MONEY EXCHANGE- If the country you’re visiting has a different currency, look up information before you travel. I find that it’s best to exchange money when you arrive. Check if it’s better to bring US cash or take money out of the ATM. Remember, not to exchange too much. The exchange rate to exchange back to US Dollars is almost always worse than the initial transaction. 


INTER-CITY TRAVEL- I did my research and found the cheapest, best rated car rental company in Jamaica. Luckily my credit card provides car insurance so that was a cost that we avoided. If you’re not renting a car, it’s important to organize travel between cities, and prearrange train and bus tickets when necessary. In some countries you can arrange on the fly, but some require advance planning. 






Do yourself a favor and get yourself a travel Credit Card. I decided to bite the bullet and pay the exorbitant annual fee for the Chase Sapphire Reserve card. Like I said before, it provides not only car insurance but also several travel insurance options without any extra costs. Not only does it pay for you to get into VIP airport lounges, reimburse global entry/TSA Pre-check, but it also gives you a $300 travel credit each year, and a large percentage of cash back when making purchases on travel and dining. You get even more money when your points are redeemed on more travel. Basically they are just feeding your travel addiction. Even better, if you spend $4,000 in the first three months, you get a $750 signing bonus to redeem on more travel. Didn’t take much convincing for me with my travel obsession. Bank up those points throughout the year and only redeem on your next trip!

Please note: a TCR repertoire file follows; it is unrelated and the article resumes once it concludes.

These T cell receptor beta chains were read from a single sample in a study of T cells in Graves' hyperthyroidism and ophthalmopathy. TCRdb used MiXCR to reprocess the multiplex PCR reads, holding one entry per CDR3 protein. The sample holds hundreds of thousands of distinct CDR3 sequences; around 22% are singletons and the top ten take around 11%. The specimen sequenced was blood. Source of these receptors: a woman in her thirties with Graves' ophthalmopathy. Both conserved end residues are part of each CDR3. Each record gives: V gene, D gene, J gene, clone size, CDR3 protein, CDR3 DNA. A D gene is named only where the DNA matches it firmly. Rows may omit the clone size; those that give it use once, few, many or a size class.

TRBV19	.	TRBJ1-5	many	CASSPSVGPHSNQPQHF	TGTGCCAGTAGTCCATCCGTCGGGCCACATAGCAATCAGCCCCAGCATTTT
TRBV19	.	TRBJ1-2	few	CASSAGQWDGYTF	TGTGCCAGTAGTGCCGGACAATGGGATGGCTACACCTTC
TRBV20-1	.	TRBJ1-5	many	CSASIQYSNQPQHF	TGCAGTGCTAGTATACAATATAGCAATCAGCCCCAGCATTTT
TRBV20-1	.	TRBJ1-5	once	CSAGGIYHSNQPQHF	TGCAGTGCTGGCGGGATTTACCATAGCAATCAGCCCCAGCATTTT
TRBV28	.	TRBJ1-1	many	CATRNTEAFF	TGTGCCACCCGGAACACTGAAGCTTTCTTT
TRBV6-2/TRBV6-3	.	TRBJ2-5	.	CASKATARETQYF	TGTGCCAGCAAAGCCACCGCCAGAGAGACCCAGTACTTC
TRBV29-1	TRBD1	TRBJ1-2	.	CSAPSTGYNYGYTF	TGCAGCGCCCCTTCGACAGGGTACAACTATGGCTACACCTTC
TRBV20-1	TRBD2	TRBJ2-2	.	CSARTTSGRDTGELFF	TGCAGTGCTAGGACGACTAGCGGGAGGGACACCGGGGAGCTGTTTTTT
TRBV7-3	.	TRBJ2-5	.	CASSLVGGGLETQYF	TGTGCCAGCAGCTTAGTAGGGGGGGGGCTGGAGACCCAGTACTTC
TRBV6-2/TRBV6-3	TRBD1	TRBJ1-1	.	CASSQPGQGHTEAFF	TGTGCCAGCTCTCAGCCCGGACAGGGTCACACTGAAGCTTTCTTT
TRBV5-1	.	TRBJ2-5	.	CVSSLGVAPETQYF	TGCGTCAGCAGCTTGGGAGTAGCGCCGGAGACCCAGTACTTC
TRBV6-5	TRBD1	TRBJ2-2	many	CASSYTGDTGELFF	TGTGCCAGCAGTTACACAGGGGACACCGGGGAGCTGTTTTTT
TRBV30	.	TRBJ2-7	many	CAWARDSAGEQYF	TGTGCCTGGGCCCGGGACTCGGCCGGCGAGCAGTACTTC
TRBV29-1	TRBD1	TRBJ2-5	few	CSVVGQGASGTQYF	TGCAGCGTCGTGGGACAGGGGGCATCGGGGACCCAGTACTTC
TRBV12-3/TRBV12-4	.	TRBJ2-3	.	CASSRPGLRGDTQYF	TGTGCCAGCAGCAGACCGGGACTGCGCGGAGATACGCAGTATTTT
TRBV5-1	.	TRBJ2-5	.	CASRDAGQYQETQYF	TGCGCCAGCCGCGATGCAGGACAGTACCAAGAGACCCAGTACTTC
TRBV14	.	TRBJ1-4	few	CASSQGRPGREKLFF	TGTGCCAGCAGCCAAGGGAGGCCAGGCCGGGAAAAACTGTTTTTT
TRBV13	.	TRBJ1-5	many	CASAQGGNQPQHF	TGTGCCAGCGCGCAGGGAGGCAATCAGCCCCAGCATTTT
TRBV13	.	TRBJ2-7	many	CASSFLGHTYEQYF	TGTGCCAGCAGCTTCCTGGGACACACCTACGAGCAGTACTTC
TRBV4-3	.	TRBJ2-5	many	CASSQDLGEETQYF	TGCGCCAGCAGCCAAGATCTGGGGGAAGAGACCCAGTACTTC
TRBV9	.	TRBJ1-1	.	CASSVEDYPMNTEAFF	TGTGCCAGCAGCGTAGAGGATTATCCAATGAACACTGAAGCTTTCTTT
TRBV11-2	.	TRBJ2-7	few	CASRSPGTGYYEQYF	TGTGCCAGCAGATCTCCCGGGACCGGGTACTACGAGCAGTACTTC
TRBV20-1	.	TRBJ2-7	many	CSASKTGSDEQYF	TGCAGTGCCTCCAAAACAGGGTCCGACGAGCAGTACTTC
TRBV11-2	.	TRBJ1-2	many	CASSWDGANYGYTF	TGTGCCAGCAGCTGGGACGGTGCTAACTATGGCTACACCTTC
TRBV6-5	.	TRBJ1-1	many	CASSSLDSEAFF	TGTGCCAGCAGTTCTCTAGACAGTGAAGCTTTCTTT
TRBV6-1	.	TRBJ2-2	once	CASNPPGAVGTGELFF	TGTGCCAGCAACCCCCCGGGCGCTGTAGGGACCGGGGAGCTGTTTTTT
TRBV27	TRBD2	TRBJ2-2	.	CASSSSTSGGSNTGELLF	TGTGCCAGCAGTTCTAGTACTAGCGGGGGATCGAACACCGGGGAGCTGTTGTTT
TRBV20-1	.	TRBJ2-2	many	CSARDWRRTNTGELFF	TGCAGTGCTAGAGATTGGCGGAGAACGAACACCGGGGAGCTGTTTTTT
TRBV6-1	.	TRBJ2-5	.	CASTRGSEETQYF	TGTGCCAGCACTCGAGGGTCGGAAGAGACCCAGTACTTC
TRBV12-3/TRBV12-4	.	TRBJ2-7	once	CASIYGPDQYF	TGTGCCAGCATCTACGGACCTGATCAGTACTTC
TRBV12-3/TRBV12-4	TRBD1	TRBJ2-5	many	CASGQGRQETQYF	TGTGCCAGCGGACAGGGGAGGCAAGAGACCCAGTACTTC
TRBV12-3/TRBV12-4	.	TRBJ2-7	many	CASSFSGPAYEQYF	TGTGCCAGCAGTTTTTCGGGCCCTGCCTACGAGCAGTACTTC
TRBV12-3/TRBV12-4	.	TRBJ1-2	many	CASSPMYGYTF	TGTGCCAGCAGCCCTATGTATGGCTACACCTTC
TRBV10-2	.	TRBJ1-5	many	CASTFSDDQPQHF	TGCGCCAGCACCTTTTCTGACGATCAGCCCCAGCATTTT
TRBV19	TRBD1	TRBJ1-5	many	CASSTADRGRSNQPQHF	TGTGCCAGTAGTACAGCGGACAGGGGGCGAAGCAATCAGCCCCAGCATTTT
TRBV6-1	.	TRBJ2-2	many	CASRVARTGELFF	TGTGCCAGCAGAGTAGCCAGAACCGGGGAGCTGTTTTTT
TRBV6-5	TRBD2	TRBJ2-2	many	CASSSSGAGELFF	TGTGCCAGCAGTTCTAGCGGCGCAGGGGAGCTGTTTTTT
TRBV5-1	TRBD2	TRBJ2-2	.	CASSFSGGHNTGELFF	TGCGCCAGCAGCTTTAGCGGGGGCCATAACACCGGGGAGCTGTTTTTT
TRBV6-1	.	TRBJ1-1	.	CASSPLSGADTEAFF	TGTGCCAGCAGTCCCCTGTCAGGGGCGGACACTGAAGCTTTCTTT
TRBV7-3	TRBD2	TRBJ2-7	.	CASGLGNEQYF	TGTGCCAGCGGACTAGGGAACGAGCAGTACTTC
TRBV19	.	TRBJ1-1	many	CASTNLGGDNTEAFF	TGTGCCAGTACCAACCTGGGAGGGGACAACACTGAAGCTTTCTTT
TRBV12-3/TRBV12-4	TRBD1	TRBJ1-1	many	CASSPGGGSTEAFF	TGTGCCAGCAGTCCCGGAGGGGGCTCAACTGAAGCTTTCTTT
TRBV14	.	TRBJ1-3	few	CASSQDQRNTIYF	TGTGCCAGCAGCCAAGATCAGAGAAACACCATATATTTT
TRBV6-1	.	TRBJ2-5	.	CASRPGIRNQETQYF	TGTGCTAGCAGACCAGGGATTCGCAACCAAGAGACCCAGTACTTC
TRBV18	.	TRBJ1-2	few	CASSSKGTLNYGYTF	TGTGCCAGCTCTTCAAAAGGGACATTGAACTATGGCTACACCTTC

That’s all folks. You’ve done plenty of research and prepared as much as you possibly can. Remember to stay flexible and be ready for the universe to throw you curve balls. There are always hiccups, but if you can find a way to enjoy those mishaps, you’re guaranteed to have a better experience. 

Hi- I'm Evan, the Travel Wingman!

A Wisconsin cheesehead transplanted to New York's big apple, I'm here to help inspire people to explore our incredibly diverse world through international travel. Follow along to learn the tools and information to make it all happen. From budgets and sample itineraries to packing guides and tour experiences- it's all here! So enjoy and feel free to reach me via my contact page.